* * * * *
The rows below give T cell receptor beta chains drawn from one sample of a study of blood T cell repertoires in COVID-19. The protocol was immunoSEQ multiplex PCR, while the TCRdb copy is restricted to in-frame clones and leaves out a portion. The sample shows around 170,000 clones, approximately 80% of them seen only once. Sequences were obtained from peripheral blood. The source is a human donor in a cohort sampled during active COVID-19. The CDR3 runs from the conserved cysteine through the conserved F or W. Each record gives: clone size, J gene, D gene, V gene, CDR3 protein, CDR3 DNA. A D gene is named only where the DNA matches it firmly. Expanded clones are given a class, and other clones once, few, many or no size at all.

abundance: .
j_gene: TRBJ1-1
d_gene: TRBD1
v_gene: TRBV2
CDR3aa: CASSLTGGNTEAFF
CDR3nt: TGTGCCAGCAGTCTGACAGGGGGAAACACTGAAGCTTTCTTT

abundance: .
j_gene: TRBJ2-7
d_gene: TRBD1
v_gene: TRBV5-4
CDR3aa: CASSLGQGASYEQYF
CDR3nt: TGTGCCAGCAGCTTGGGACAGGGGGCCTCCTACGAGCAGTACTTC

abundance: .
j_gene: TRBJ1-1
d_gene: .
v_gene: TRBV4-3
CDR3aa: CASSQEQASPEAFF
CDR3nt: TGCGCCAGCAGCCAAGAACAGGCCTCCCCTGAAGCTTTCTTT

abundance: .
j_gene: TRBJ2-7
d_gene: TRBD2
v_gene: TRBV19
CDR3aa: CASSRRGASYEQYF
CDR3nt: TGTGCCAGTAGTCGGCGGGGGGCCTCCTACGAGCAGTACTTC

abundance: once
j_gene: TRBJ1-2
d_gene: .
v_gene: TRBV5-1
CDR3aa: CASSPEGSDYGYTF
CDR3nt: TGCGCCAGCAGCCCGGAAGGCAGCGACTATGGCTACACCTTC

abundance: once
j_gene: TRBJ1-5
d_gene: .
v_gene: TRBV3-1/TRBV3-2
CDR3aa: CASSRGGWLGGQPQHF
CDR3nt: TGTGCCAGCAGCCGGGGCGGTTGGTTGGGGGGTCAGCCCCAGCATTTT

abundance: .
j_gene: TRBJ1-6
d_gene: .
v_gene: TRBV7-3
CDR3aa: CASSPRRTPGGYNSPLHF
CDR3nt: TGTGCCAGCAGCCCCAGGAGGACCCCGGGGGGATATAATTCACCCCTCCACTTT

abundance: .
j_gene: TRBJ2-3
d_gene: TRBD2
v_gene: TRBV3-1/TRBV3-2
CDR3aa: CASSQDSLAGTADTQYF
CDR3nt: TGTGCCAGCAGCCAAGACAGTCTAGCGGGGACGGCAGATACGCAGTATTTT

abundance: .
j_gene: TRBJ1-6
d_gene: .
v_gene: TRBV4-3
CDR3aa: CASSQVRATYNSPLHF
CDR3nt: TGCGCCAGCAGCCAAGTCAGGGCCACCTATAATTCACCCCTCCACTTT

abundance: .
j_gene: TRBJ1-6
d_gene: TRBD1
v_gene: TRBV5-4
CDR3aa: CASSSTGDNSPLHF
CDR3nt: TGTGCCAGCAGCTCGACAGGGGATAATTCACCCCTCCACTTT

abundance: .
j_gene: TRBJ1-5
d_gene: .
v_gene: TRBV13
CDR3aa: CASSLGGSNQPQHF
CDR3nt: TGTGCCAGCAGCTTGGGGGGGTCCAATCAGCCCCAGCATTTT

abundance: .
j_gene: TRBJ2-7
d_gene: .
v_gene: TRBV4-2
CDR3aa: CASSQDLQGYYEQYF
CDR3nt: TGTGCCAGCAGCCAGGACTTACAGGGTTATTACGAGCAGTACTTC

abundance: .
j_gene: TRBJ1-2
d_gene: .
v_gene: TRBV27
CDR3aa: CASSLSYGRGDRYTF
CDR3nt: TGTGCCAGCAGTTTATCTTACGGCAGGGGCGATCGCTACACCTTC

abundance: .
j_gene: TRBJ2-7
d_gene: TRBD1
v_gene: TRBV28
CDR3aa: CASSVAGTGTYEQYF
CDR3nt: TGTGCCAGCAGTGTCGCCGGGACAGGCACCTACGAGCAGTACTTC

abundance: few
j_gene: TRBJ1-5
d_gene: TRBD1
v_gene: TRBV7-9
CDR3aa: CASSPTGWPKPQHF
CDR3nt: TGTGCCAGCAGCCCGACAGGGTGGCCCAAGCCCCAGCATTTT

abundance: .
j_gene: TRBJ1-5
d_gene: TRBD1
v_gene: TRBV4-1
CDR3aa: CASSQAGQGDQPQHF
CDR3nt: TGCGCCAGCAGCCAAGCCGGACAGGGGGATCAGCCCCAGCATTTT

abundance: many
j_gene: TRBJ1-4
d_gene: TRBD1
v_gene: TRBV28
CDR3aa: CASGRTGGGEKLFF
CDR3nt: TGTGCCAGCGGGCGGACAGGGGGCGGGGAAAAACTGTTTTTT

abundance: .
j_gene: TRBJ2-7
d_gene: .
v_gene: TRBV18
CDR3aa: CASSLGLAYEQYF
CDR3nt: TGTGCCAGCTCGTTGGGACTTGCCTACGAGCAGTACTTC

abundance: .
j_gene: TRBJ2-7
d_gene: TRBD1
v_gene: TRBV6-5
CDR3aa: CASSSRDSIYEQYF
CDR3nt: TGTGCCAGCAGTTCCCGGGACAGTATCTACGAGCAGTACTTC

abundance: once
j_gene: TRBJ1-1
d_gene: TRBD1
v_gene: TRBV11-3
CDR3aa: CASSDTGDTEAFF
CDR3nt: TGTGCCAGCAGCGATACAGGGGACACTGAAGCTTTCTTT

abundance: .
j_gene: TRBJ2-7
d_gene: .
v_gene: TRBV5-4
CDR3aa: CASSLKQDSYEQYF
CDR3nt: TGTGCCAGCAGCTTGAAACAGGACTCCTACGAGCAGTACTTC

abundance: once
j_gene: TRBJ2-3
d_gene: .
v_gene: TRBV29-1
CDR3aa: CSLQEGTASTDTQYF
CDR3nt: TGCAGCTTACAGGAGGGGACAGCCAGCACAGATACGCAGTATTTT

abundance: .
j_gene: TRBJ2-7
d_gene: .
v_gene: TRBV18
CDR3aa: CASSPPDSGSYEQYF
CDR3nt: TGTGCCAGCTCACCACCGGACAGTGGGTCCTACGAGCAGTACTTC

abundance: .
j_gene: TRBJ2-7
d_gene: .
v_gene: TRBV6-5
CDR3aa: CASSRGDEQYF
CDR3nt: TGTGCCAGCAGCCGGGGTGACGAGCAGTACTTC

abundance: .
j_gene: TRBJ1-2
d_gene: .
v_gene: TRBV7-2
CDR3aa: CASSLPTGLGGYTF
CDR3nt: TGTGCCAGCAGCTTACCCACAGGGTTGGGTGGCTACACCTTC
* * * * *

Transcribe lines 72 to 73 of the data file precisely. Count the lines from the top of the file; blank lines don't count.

CDR3aa: CASSQDLQGYYEQYF
CDR3nt: TGTGCCAGCAGCCAGGACTTACAGGGTTATTACGAGCAGTACTTC